A Legal Approach to the Social and Solidarity Economy in Mexico

A Legal Approach to the Social and Solidarity Economy in Mexico

The idea behind the «One day, one team, one chapter…» series is to present the four books published in the framework of the ICSEM Project and the Empower-SE Action, Social Enterprise in Asia, Social Enterprise in Latin America, Social Enterprise in Western Europe and Social Enterprise in Central and Eastern Europe, and to introduce the so many incredible people who took part in the crazy “ICSEM adventure”!

A context marked by the use of various overlapping concepts and a lack of clarity

In Mexico, many types of organisations engaged in social entrepreneurship coexist. These types of organisations differ in many ways and are regulated by different laws. From a historical perspective, two key moments are important to understand the emergence of this type of entrepreneurship. The first one is the post-revolutionary period (1920s and 1930s) and the second one is the profound crisis of the Mexican economy that hit the country in the 1970s and 1980s.

The historical context in which social enterprises have emerged and developed in the country has led to many different empirical concepts being used, confusions and overlapping between these concepts and non-consistency between formulation in various laws and concrete use by different Mexican agencies.

In this chapter, the authors focus on one key example of such inconsistency in legal texts and concepts by analysing the “social and solidarity economy” and the “social sector of the economy”. The problem they address here is the lack of clarity that prevails in the country regarding social enterprise. The specific objective is to contribute elements that would allow for an improvement of public policies, so that these policies would better recognise and strengthen social enterprise in the country.

The chapter is organised as follows: First, the authors review the legal forms recognised in the Mexican Law on the Social and Solidarity Economy (LESS) and in the Catalogue of organisms of the social sector of the economy (COSSE). Secondly, these legal forms are confronted with the attributes of social enterprises such as they are described by the EMES International Research Network —an analytical framework that is used by the ICSEM project, of which this research is part. Finally, the authors conclude with some considerations regarding the role of public policies.

The country team: Carola & Leïla (Mexico)

Carola Conde Bonfil has been a full-time researcher at the Xochimilco Metropolitan Autonomous University (Mexico) since April 2009 and was previously a full-time researcher at El Colegio Mexiquense, AC (Zinacantepec, State of Mexico) for 17 years. She has held various positions in the federal, state and municipal administrations. She has been a member of the National System of Researchers of Mexico since 1994 and has had the Desirable Profile Recognition since 2003. She obtained honorable mention and recommendation for publication of her thesis in the Master of Public Administration as well as the University Merit Medal for the highest average of her generation in the doctorate in Economics. She is the author of six books, editor of three, and co-editor of two others; she has published 31 book chapters and 21 peer-reviewed articles on microfinance, public policy, social economy, and gender issues.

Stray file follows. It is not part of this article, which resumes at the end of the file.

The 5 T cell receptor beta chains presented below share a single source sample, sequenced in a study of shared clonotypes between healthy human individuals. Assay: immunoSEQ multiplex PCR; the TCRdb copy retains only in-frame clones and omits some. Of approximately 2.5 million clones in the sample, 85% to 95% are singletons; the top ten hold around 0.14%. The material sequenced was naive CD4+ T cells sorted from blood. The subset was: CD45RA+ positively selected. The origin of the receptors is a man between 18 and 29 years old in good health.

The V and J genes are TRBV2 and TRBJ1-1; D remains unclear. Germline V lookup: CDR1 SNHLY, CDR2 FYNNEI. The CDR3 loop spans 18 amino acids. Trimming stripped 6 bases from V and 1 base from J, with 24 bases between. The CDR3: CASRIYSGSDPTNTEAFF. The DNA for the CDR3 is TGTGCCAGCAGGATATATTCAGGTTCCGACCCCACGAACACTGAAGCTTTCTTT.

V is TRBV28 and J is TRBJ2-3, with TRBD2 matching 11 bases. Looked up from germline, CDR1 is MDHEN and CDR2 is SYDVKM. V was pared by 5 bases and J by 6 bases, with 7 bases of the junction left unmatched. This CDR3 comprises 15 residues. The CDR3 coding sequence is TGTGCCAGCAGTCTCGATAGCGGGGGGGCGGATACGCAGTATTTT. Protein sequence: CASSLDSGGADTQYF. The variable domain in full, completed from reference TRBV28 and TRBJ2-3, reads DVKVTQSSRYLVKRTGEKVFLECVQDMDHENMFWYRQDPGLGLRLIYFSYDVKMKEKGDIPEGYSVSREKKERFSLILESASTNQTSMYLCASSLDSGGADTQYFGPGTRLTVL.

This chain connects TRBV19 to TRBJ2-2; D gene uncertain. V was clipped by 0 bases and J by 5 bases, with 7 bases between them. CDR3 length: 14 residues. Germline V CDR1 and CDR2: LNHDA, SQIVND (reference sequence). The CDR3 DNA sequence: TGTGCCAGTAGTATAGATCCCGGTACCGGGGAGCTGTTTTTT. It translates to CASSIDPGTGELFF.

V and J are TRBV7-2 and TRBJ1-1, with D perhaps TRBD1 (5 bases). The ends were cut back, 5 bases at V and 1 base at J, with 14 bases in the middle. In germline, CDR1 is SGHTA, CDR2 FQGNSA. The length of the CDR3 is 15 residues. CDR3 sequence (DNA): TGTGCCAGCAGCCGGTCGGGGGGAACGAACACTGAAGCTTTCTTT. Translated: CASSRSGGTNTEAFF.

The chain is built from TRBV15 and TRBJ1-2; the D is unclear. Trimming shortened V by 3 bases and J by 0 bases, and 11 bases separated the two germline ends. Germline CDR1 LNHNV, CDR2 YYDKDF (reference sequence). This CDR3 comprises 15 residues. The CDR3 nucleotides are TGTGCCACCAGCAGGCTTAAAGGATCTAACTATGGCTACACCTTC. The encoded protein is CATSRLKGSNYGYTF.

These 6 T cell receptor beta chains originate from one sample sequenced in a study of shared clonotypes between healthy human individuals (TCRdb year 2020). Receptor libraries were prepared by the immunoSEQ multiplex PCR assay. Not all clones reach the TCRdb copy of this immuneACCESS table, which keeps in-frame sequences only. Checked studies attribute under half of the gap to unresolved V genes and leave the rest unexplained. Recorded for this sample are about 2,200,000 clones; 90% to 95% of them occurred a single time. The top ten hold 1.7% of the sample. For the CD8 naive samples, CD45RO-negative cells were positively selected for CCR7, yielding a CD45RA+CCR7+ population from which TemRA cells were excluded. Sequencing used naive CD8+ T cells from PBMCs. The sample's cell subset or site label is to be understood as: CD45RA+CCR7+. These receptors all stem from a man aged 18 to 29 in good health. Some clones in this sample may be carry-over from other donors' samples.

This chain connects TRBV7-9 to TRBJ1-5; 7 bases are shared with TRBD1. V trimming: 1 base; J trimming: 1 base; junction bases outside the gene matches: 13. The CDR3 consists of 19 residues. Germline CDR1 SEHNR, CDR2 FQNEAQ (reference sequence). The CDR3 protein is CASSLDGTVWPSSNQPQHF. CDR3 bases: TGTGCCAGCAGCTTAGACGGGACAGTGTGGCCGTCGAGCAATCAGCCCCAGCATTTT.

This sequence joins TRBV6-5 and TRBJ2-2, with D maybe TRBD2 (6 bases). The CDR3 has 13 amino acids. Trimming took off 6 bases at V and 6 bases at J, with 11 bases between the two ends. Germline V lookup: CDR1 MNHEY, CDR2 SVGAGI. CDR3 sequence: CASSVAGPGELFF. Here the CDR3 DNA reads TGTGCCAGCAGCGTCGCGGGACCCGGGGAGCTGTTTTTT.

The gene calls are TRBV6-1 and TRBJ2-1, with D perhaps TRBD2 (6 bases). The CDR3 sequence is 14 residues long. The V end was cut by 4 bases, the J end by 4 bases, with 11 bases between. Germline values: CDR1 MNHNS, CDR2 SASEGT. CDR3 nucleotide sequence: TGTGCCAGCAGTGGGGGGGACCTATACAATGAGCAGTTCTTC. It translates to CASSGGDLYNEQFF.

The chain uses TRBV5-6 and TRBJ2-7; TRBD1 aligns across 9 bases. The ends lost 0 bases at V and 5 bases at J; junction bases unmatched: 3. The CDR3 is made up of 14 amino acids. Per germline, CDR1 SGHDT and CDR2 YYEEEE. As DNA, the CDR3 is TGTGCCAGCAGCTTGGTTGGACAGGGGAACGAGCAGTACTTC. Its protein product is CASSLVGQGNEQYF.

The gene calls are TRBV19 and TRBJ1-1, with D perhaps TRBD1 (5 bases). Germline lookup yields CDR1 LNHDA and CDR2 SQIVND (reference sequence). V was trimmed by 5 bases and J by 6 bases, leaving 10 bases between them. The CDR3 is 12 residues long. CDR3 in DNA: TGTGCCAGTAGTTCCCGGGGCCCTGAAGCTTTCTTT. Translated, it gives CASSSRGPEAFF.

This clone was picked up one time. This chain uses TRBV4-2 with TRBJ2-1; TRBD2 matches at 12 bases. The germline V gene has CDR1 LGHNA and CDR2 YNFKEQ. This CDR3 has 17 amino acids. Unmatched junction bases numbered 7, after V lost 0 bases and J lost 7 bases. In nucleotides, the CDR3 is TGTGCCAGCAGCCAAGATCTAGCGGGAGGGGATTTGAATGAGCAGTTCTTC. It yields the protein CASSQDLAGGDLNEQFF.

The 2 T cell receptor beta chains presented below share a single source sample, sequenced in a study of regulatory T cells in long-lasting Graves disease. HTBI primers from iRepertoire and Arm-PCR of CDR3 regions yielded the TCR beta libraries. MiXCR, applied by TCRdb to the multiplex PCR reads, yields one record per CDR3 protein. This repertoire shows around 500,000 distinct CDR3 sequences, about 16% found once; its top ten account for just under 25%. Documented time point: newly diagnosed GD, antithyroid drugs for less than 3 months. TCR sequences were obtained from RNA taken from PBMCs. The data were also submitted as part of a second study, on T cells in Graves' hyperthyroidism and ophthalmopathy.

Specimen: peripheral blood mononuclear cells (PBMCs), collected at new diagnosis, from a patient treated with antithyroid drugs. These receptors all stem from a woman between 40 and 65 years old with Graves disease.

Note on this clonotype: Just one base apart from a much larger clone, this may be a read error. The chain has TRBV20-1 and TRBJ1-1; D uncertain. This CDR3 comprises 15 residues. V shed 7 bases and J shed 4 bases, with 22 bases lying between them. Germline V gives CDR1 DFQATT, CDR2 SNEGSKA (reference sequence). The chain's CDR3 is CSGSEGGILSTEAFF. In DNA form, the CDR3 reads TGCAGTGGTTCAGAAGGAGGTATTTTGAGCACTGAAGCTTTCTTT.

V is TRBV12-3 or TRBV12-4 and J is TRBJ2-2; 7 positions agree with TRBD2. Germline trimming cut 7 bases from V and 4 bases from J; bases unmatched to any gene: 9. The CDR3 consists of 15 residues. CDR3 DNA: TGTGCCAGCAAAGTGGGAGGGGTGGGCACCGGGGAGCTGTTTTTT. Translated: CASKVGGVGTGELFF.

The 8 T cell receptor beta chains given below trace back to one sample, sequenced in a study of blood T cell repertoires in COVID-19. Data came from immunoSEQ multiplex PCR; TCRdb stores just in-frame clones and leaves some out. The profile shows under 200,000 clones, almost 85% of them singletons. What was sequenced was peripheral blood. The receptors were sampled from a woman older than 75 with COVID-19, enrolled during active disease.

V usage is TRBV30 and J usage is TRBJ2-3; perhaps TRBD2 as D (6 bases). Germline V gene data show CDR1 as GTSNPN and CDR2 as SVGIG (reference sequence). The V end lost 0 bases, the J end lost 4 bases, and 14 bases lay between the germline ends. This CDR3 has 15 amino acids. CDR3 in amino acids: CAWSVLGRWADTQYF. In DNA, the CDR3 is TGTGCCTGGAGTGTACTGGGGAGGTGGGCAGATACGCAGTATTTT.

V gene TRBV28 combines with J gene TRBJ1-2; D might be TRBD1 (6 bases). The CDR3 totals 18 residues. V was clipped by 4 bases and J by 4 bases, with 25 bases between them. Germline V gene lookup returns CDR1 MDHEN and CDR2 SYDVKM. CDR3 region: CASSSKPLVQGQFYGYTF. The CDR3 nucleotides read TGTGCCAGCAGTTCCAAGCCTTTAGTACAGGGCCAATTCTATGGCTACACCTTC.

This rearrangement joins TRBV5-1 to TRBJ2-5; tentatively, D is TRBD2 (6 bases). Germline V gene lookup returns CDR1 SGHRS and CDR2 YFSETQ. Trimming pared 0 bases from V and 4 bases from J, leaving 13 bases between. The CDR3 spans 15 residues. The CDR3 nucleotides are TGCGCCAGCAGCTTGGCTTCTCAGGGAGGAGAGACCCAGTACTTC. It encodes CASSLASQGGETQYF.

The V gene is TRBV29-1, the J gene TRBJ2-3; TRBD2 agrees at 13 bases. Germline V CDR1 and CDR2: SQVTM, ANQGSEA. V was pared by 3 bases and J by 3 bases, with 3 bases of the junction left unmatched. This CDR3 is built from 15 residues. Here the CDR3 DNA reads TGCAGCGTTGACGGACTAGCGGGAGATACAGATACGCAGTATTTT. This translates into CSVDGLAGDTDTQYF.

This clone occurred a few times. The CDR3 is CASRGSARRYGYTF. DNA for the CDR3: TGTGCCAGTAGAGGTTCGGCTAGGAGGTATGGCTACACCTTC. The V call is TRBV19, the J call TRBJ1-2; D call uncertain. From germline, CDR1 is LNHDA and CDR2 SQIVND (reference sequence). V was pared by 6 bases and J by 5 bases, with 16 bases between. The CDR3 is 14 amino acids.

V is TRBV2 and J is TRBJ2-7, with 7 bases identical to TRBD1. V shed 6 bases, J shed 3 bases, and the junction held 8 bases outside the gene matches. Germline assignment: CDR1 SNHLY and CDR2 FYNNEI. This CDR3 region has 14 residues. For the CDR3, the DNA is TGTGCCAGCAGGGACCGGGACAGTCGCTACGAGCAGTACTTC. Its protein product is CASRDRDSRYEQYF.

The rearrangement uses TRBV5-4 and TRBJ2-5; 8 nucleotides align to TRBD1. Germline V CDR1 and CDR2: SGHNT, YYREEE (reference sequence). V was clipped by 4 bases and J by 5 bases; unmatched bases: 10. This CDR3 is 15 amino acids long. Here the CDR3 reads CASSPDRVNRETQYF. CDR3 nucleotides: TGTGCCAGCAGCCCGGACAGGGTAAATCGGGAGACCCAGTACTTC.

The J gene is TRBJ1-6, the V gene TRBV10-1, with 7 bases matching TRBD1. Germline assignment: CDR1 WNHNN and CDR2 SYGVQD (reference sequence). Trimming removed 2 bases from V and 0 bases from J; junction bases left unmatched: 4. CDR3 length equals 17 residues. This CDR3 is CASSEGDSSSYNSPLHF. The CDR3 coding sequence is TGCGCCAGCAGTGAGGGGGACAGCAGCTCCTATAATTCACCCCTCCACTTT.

Leïla Oulhaj has a PhD in Latin American Studies from the Universidad Nacional Autónoma de México (2017-2019). She had previously obtained a BA in Economics (Catholic University of Louvain, 1993), a postgraduate degree in Development Studies (UCLouvain, 1994) and an MA in Population, Environment and Development Studies (UCLouvain, 1995). She is a specialist in the field of social and solidarity economy (SSE) and in the coordination, monitoring and evaluation of social projects. Her work experience has been developed at UNDP, John Snow INC, at the Catholic University of Louvain and she has been a full-time academic at the Universidad Iberoamericana Mexico City, where she coordinated the research area of the International Centre for Research on the Social and Solidarity Economy. Her main lines of research are: SSE and migration; SSE and gender equality; SSE and sustainability; solidarity finance; and financial inclusion.


Visit the Routledge website to get information about the “Social Enterprise in Asia” book as well as the full Social Enterprise and Social Innovation series. You can also contact these national researchers to learn more about their work or download the ICSEM Project’s flyer here.

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